Woman claiming that defendant ‘peed on herself’ is ‘totally unfounded and fabricated’

A man accused of exposing himself and pissing on an elderly woman on a flight from New York to Delhi in November last year claimed that the passenger peed on himself instead.

Shankar Mishra was reportedly drunk on an Air India flight on 26 November when he allegedly unzipped his pants and peed on seventy people sitting in business class.

Mr Mishra, an employee of the American financial services company Wells Fargo, was arrested last week. He was denied bail and was sent to 14-day probation on Saturday.

The defendant’s lawyer, Ramesh Gupta, said in a session court on Friday that Mr Mishra was innocent and that the woman had pissed on herself.

The lawyer claimed that the woman “suffers from certain prostate-related diseases” and added that several Kathak (classical) dancers suffer from it.

The lawyer said, “The seating system was such that no one could go to his seat… His seat could only be approached from behind, and in any case, urine could not reach the front of the seat.”

Responding to the allegations, the 70-year-old woman said that her words “completely contradicted and completely contradicted the statements of the defendant in his bail application and the case he was defending”.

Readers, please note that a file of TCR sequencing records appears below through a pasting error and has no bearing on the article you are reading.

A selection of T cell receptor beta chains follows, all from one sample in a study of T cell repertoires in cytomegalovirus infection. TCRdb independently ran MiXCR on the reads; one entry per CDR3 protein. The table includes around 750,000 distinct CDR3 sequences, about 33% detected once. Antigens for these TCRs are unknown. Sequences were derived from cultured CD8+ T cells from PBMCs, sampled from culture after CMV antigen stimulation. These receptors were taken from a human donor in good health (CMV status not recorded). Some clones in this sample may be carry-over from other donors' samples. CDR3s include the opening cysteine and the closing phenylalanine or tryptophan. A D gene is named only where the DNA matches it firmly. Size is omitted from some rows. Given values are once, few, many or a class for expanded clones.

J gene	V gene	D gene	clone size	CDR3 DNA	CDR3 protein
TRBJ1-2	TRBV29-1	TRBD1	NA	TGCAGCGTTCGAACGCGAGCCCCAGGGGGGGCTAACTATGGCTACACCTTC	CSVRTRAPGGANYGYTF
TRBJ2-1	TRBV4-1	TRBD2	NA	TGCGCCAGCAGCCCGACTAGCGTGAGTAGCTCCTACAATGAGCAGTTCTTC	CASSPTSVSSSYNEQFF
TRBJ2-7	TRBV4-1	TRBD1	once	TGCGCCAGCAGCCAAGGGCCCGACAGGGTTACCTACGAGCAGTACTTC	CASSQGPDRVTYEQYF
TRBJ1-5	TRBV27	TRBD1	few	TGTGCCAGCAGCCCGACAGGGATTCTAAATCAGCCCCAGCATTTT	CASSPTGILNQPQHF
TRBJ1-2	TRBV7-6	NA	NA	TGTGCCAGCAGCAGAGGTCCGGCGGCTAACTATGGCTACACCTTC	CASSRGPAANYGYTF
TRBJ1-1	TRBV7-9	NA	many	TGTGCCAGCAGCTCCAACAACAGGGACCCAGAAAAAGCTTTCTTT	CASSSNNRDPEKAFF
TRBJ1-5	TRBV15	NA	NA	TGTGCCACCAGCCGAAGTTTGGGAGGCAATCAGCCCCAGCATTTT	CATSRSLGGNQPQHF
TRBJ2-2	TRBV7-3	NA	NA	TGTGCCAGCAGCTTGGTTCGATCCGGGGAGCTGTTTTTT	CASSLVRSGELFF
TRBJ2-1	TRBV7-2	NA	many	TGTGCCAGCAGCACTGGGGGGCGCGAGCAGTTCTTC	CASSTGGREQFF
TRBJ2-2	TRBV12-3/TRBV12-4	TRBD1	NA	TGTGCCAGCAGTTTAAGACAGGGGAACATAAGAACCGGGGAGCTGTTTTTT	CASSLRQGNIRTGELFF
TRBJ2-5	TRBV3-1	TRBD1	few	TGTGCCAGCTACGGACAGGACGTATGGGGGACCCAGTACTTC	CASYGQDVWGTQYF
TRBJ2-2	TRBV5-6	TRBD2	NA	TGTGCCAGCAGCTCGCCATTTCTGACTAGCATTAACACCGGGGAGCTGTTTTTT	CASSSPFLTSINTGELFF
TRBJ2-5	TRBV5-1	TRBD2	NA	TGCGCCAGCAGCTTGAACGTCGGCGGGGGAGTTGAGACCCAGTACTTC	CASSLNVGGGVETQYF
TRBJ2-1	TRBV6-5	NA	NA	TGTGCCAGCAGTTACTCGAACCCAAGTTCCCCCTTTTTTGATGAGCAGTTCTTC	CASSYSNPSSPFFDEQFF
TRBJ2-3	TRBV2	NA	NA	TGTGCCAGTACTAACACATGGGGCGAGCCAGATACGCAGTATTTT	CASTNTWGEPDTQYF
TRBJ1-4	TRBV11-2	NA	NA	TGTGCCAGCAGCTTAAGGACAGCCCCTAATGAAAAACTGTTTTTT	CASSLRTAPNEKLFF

reported to have been said by NDTV He said that “instead of regretting the extremely heinous act he committed, he adopted a campaign to spread misinformation and lies with the aim of further harassing the victim.”

He added that his intention is to ensure that institutional changes are made “so that no one has to go through the horrible experience that the victim went through.”

Mr Mishra’s lawyers claimed that there was another woman sitting next to the 70-year-old who was unaffected, which would not have been possible if the banker had pissed on the victim.

“How can this happen, how can the other woman not be enraged?” the lawyer asked. “This logic fails in fundamental physics, and we’ve been saying it all along. There is no ancient animosity between the two, the arguments don’t make sense.”

N Chandrasekaran, chairman of Air India’s owner Tata Sons, spoke last Sunday of his “personal anguish” over an incident, saying the airline’s response “should have been much quicker” and conceded that it had “failed to handle this situation in this way”. should have been”.

The airline crew was accused of not taking any action against the man at the time, and the incident came to light earlier this month when the woman wrote a letter to Mr Chandrasekaran.

His announcement came after the country’s aviation regulator suspended the Tata Group-owned airline for mishandling the case.

The Directorate General of Civil Aviation described the crew’s “professional handling of the incident” and criticized the airline for making a “systemic failure” on the issue.

The organizer ordered Air India’s senior officials, the flight’s pilot and crew, to issue a statement regarding their behavior within two weeks.

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